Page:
I’ll Go With You

In June of 2009, Trish and I were preparing to move from Indianapolis to Nashville to work at a church again after almost four years out of ministry.

It was a big step of faith for us. RefineUs was just a blog and only a few months old. We had no aspirations of writing a book, traveling or speaking.

One of my best friends, Pete, offered me a second chance to be a pastor at Cross Point and we were excited about the opportunity to serve in the Church again.

A few days before our move, my mom came to our house to share some news with me that she’d been keeping from me my entire life. She and my dad had recently divorced after 36 years of marriage, and in that process, God had begun to do a new work in her. She couldn’t live with this secret any longer.

In a huge moment of honesty, she told me that my dad wasn’t my biological father, I had been adopted when I was a toddler. She then told me the name of my real father and explained the relationship she had with him before meeting the person I called, “Dad.”

It was a huge bombshell.

There’s a lot more to the story, obviously, but over the past four years I’ve done a lot of questioning, processing, praying and healing. I’ve tried to decide if I want to meet my biological father or not.

Then yesterday, everything changed.

My mom called to tell me that my biological father has been diagnosed with lung and brain cancer and has three to six months to live.

Closure is coming, whether I’m ready for it or not.

Over the years, Pete and I have talked about my adoption and my dilemma about meeting my real dad. Yesterday, I told him about my father’s diagnosis and asked him to keep me in his prayers.

A few hours later, I sent Pete a text and simply said, “If you were me, would you go and meet him before he dies?”

Within minutes of sending the text, he called me. We talked about hypotheticals and different scenarios and how the whole thing could play out.

I was pretty emotional and told him that I am pretty sure I should go and meet my father before he passes away, I just don’t want to.

Then Pete said four words that made all the difference.

“I’ll go with you.”

We’ve been friends since 2001. We’ve planted churches together; pushed babies in strollers together at the mall; laughed together; cried together; confessed sin to one another; confided in each other.

But nothing defines friendship more than presence.

The promise of presence is the essence of friendship.

I’ll be there for you. I’ll go with you. I’ll stand next to you when you meet your dad for the first time. That was the promise.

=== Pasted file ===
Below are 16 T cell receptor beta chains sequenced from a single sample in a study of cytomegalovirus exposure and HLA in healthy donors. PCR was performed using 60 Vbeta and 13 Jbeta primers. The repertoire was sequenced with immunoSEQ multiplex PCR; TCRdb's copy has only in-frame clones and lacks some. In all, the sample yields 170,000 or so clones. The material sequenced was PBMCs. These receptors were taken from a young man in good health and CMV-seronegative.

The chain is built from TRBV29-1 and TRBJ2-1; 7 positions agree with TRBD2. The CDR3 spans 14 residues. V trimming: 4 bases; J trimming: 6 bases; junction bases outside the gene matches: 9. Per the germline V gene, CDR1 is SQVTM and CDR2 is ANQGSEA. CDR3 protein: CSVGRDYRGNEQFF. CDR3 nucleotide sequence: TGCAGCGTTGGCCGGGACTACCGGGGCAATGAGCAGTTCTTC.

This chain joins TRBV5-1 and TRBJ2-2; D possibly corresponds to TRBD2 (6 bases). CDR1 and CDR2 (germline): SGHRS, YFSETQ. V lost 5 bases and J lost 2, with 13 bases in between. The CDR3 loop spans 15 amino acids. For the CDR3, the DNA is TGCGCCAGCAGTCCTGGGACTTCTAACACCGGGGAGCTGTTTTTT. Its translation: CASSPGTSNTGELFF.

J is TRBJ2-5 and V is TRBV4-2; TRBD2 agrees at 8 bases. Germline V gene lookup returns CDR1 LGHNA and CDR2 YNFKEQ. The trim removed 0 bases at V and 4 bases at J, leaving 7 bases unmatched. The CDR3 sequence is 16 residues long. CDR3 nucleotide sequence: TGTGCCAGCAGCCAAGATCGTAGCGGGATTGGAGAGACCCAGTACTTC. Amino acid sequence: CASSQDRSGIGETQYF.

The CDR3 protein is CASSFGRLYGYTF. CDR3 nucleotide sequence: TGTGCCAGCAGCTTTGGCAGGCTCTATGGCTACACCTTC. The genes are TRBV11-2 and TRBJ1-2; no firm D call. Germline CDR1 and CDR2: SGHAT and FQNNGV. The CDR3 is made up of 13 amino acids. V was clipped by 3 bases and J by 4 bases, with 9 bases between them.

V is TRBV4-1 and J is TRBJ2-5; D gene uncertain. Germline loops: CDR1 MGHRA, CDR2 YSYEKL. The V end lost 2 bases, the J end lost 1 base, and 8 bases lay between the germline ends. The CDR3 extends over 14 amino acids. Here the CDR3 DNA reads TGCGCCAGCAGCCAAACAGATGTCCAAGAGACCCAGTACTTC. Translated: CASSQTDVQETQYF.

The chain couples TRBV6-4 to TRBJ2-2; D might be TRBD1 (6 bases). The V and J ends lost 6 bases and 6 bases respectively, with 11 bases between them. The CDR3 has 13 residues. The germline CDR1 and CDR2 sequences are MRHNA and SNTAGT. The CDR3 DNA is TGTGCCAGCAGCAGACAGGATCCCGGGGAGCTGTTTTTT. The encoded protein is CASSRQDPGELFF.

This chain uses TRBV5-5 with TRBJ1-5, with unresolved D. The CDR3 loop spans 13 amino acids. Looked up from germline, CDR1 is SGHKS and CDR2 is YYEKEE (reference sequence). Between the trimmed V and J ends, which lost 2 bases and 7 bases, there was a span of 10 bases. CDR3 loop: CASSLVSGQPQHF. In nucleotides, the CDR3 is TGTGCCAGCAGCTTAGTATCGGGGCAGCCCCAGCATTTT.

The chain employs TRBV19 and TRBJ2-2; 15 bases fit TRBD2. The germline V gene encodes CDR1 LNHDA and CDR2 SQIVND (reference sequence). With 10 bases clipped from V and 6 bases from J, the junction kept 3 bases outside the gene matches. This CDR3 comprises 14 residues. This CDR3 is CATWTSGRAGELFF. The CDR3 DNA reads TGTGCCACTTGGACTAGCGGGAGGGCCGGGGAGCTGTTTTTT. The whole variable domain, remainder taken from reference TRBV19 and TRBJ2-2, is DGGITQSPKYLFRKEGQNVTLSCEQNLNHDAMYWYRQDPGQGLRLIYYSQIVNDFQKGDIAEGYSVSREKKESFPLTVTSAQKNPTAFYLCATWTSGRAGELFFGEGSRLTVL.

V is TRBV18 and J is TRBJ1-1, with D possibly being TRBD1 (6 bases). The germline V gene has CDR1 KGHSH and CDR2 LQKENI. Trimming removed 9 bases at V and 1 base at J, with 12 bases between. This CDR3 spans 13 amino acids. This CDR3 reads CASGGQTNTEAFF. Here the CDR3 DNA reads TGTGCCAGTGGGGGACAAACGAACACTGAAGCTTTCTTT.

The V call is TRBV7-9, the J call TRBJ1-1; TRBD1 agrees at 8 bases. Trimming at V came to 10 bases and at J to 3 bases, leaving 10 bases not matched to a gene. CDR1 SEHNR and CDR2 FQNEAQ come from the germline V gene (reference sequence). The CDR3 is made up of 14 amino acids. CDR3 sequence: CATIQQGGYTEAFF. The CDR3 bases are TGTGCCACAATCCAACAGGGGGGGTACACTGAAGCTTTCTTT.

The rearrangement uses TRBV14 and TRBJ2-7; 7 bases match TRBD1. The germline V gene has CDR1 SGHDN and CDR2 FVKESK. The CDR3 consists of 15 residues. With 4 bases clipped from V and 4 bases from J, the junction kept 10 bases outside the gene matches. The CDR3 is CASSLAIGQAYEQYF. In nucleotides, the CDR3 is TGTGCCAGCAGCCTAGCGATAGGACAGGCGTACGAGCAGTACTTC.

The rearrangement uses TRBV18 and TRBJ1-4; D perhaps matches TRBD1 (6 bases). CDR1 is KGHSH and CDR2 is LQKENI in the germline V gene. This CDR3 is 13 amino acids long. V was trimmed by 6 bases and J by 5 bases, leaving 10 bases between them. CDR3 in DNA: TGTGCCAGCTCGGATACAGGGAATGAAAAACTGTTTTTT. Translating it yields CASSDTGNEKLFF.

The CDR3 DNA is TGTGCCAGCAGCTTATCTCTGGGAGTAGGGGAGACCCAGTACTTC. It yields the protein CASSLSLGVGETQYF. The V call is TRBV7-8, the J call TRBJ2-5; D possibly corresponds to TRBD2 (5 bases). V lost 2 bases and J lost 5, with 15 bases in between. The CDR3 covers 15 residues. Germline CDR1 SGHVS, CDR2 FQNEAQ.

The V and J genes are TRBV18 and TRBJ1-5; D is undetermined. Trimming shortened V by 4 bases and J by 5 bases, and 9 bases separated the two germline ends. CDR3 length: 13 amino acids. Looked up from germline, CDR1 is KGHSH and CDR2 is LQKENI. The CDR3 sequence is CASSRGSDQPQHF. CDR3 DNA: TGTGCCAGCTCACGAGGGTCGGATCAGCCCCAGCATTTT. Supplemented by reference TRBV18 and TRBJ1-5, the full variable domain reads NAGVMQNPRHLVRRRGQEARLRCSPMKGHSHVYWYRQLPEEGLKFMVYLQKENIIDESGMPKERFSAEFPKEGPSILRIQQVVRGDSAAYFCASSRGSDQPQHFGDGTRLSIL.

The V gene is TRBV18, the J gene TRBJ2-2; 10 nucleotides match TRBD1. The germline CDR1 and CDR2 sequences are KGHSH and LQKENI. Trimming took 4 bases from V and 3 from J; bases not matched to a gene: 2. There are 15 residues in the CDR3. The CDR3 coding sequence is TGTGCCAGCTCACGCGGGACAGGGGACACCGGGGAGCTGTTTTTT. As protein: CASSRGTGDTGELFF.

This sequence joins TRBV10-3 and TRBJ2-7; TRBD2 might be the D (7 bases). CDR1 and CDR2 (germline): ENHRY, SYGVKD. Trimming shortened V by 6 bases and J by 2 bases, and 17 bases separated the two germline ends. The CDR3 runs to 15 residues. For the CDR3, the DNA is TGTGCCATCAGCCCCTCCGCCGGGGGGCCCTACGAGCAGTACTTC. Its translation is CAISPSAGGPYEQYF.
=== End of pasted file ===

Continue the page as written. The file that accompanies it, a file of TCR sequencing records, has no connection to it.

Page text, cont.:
I said, “Are you crazy? You have a church to run. You don’t have time to do that.” He simply said, “You say the word, and I’ll make it happen.”

If you’re looking for a magic formula to have a great friendship, there are tons of books to read on the subject. There are steps to take and things to say and ways to act that will help you develop deep, meaningful relationships. But nothing is quite as powerful as:

I’ll go with you.

Maybe someone in your life needs to hear that today. I’ll go with you through the fire. I’ll walk with you through the storm. Where you go, I’ll go.

We can all choose to be that for someone.

Thank you, Pete, for being that friend for me.

24 Responses to I’ll Go With You

  1. Dorinda

    I had no intention of leaving a comment when I stumbled onto your blog. My husband and I are reading your and Trish’s book after coming to a similar place of feeling nothing in our marriage. My husband does not know Jesus and I can only pray that God will use your story and ours to reveal himself to him. My posting for that though. I didn’t meet my biological father until I was 21. My calling him was solely because God told me to forgive him. As you’d expect, the forgiveness God allowed me to give to him and the family he built after he left was a far greater blessing in my life than I could have dreamed. In the last week of March 2012, I had the privilege of praying with my newly saved father. For all eternity I will hold that request from him and the experience in my heart and celebrate the God that made it possible because of forgiveness. On April 1, 2012 he went to be with Jesus. I recently read about when Abraham died and it was Isaac AND Ishmael who were with him and buried him. The night my father passed, it was the sister I’d spent most of my life hating because she had been the “Isaac” and myself that were with him. Being able to share Jesus with the family I didn’t know I had has been life-changing for me and has allowed me to see a greater depth of God’s providential love for me. I am praying for you as you walk this very difficult journey.

  2. Julie

    This story moved me. My husband and I have a very similar story to yours in regards to your marriage. It has been three years ago for us since we stepped down from ministry. I wish my husband had a friend like Pete in his life. Most people tend to scatter during the hard times. I am thankful God sent you Pete. Thank you for sharing this story.

    • Justin and Trisha

      Praying for you guys, Julie. It is tough for sure. I knew in a matter of a few days who my true friends were. I will be praying for that type of friend for your husband. Thank you for sharing.

  3. Aurora